Top 6 kids’ vitamins and minerals

Top 6 kids’ vitamins and minerals

Nutrients for our little ones

It can be tricky to ensure that our children get proper nutritional support. Here are some of the important vitamins and minerals needed for a growing mind and body. If you’re concerned your child isn’t getting enough, speak to your health care provider.

Vitamin A is important for normal growth and development; tissue and bone repair; and healthy skin, eyes and immune responses.

Where to get it:

  • yellow-to-orange vegetables (carrots, sweet potato, squash)
  • Swiss chard, kale, dark green lettuce
  • red lettuce
  • apricots
  • cheese
  • eggs

Vitamin Bs—B1, B2, B3, B6, folate and B12—help make red blood cells, form our genetic blueprint, aid metabolism, keep the circulatory and nervous systems healthy and convert food into energy.

Where to get them:

  • eggs
  • milk, cheese
  • beans, lentils, chickpeas
  • nuts and seeds
  • soy/soy products (tofu, tempeh)
  • meat, poultry, seafood, shellfish

Vitamin C helps form healthy collagen, blood vessels, cartilage and muscle as well as neurotransmitters and is found in high concentrations in immune cells.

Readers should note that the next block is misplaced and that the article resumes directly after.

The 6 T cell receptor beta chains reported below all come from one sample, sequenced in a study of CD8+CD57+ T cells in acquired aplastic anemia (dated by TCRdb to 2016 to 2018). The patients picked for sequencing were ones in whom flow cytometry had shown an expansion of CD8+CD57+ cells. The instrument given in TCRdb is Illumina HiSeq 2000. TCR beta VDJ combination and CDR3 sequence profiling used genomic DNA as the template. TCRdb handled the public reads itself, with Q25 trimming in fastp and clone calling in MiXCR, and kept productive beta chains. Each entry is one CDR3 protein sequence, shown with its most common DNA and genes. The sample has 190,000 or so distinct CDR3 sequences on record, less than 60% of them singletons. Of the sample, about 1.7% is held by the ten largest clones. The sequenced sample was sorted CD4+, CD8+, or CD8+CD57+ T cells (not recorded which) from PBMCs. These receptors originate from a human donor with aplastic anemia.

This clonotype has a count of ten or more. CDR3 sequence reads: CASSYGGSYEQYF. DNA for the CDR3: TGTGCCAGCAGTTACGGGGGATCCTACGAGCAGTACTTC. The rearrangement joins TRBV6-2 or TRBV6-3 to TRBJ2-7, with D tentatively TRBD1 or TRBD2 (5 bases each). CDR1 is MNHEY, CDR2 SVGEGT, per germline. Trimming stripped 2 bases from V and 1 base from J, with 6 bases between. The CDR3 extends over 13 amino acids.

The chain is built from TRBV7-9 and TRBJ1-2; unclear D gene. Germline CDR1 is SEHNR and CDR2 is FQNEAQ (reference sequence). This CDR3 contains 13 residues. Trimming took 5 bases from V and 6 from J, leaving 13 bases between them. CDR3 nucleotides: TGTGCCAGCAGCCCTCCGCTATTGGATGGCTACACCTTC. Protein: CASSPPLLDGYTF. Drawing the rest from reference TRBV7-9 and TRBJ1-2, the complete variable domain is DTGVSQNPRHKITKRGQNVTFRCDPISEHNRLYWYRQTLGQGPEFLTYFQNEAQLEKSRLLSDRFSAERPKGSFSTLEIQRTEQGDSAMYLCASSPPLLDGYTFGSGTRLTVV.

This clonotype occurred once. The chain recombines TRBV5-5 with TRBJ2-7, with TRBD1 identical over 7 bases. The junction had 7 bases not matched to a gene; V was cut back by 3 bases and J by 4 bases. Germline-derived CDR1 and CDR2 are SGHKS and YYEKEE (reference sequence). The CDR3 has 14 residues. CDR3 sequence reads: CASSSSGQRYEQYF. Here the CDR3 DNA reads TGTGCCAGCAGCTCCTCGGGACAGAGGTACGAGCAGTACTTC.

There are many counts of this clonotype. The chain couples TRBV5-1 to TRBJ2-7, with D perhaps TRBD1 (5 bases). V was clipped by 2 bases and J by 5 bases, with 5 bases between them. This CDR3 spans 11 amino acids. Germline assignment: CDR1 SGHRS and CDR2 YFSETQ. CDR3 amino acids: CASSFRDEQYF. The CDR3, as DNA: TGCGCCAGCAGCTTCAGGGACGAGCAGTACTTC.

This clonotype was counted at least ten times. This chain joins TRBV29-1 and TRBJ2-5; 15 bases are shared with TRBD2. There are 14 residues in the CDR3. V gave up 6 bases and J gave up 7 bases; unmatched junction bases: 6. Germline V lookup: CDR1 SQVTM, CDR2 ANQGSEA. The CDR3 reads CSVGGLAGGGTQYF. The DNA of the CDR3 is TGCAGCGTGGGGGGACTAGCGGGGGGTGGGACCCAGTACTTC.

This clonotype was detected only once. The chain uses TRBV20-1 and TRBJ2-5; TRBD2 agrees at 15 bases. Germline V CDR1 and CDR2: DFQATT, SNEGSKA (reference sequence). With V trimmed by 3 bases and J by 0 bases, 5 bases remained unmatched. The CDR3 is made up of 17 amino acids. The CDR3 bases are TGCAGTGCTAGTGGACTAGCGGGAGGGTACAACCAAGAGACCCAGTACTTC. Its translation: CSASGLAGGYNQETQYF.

Where to get it:

  • citrus fruit
  • strawberries
  • kiwi
  • tomatoes
  • bell peppers
  • broccoli

Vitamin D promotes bone and tooth formation and helps the body absorb calcium; it also has benefits for immune health, mental health and overall life expectancy.

Where to get it:

  • sunlight
  • eggs (yolks)
  • shiitake mushrooms
  • milk
  • fatty fish (salmon, sardines)

Calcium helps build strong bones as a child grows. Calcium is also important for muscle contraction, nerve signalling and hormone release.

Where to get it:

  • yogurt
  • soy/soy products (tofu, tempeh)
  • green leafy vegetables (kale, spinach, broccoli)
  • milk, cheese
  • sardines, salmon, anchovies
  • almonds, sesame seeds
  • beans

Iron helps build muscle and develop healthy brains, and is essential to healthy red blood cells. Iron deficiency is a risk in adolescence, especially for girls once they begin to menstruate.

Where to get it:

  • whole grains
  • green vegetables (spinach, asparagus, snow peas)
  • chickpeas, beans, lentils
  • spinach, broccoli, Brussels sprouts, green peas
  • red meats, poultry, seafood, shellfish
  • soy/ soy products (tofu, tempeh)
  • eggs
  • nuts and seeds

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